THE FOUR WARRIORS (2015)
Directed by Phil Hawkins
Three soldiers, along with their muslim captive, are making their way home through England after fighting in the Crusades. On their journey, they come across a village in need of their help. Almost all the children and all of the men from the village have been taken by the darkness in the woods surrounding the village, leaving the female villagers to defend the only child left, Dimitri. Suspecting slavers are the ones responsible for the kidnappings, the men decide to stay for a couple of days to help the women and defend the village from further attacks but when Dimitri is taken from within the village, the men must stop whoever is responsible, man, spirit or demon, and rescue Dimitri from their clutches.
Period battle drama meets supernatural fantasy in THE FOUR WARRIORS, a tale of four heroes who must battle against evil forces to save the younger generation and prevent darkness from spreading across the land.
Whilst the film takes place at a time of a holy war between Christians and Muslims, THE FOUR WARRIORS doesn’t touch upon the actual Crusades but the aftermath of returning home to their respective lands. The focus is very much on the soldiers and how the war has affected them and what they plan to do when they return home. The spanner is truly thrown into the works when they accidentally come across a village in need of their help, but as soldiers, they feel it is their duty to protect and serve to help the villagers keep safe and return to their normal lives. However, as the soldiers find out, their quest isn’t without danger with an enemy that is beyond that they’ve seen on the battlefield.
The film’s five leads are pretty decent and convincing in their roles. Hamish (Bloody Cuts‘ Fergal Philips), the youngest of the soldiers, is keen to get hitched when he returns home to his village, though as William (Glenn Speers) points out, all the women will have already got married in their absence. Not that William minds. He’s got his own wife waiting for him at home along with his many children. Richard (Christopher Dane) speaks little of his home life and being the brooding commander of the trio, the others daren’t question him on it either. He finds a kindred spirit in Alina (Alex Childs) though, the head of the village, who is in desperate need of the soldiers’ help to protect their village and the last remaining child, her son Dimitri. Cowering silently in the corner is Khushtar (Hadrian Howard), the “mule” who’s job is to carry all the soldiers’ gear after they captured him during the war, dragging him all the way back to England with them. However, is there more to him than meets the eye?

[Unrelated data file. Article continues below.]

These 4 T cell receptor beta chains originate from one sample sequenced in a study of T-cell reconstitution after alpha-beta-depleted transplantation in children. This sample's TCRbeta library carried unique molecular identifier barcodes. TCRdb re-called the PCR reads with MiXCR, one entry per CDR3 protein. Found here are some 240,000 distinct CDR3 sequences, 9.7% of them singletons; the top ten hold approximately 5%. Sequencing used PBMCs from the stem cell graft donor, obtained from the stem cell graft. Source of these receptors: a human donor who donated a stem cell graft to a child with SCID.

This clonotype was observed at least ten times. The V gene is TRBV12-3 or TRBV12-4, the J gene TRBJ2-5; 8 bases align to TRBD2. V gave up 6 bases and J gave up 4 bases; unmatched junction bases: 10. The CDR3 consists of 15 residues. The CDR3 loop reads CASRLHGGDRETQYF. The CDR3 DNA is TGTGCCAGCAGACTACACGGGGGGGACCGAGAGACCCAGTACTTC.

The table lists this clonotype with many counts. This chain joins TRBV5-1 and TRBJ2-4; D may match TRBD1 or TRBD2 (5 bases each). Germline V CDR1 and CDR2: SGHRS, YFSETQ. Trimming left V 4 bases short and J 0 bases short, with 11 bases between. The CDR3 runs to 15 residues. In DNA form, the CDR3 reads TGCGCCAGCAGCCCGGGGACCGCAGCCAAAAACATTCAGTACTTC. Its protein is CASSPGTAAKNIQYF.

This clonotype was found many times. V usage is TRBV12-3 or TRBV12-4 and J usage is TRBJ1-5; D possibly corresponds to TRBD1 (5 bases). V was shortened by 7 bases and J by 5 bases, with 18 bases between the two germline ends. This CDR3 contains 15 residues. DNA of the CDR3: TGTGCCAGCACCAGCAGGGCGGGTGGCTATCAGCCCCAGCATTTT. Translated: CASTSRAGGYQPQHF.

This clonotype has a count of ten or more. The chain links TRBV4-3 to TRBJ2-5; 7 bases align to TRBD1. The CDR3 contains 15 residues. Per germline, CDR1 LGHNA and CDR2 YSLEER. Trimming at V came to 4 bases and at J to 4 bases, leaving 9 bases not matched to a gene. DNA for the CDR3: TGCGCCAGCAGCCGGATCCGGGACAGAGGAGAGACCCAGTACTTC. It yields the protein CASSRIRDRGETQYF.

You won’t find any Game of Thrones intensity in this film, even if Hodor (Kristian Nairn) has a small role in it. Instead, THE FOUR WARRIORS feels as though it’s aimed for the younger crowds who like a bit of mystery amidst the sword play, almost taking on an Indiana Jones style in the latter half of the film. The script and plot often struggle throughout the movie with a weak execution but there’s plenty of humour and on-screen action to keep it watchable. For a certificate 12, it would probably appeal to the younger generation though if they’re expecting huge set-pieces, they’ll be sorely disappointed. This is more akin to a Sunday afternoon movie, which is no bad thing, but is an acquired taste and for kids who have short attention spans, the lack of explosions and in-your-face battles might be off-putting.
THE FOUR WARRIORS is enjoyable even if it’s not thrilling with a couple of good ideas but unfortunately it’s rather forgettable despite its best intentions.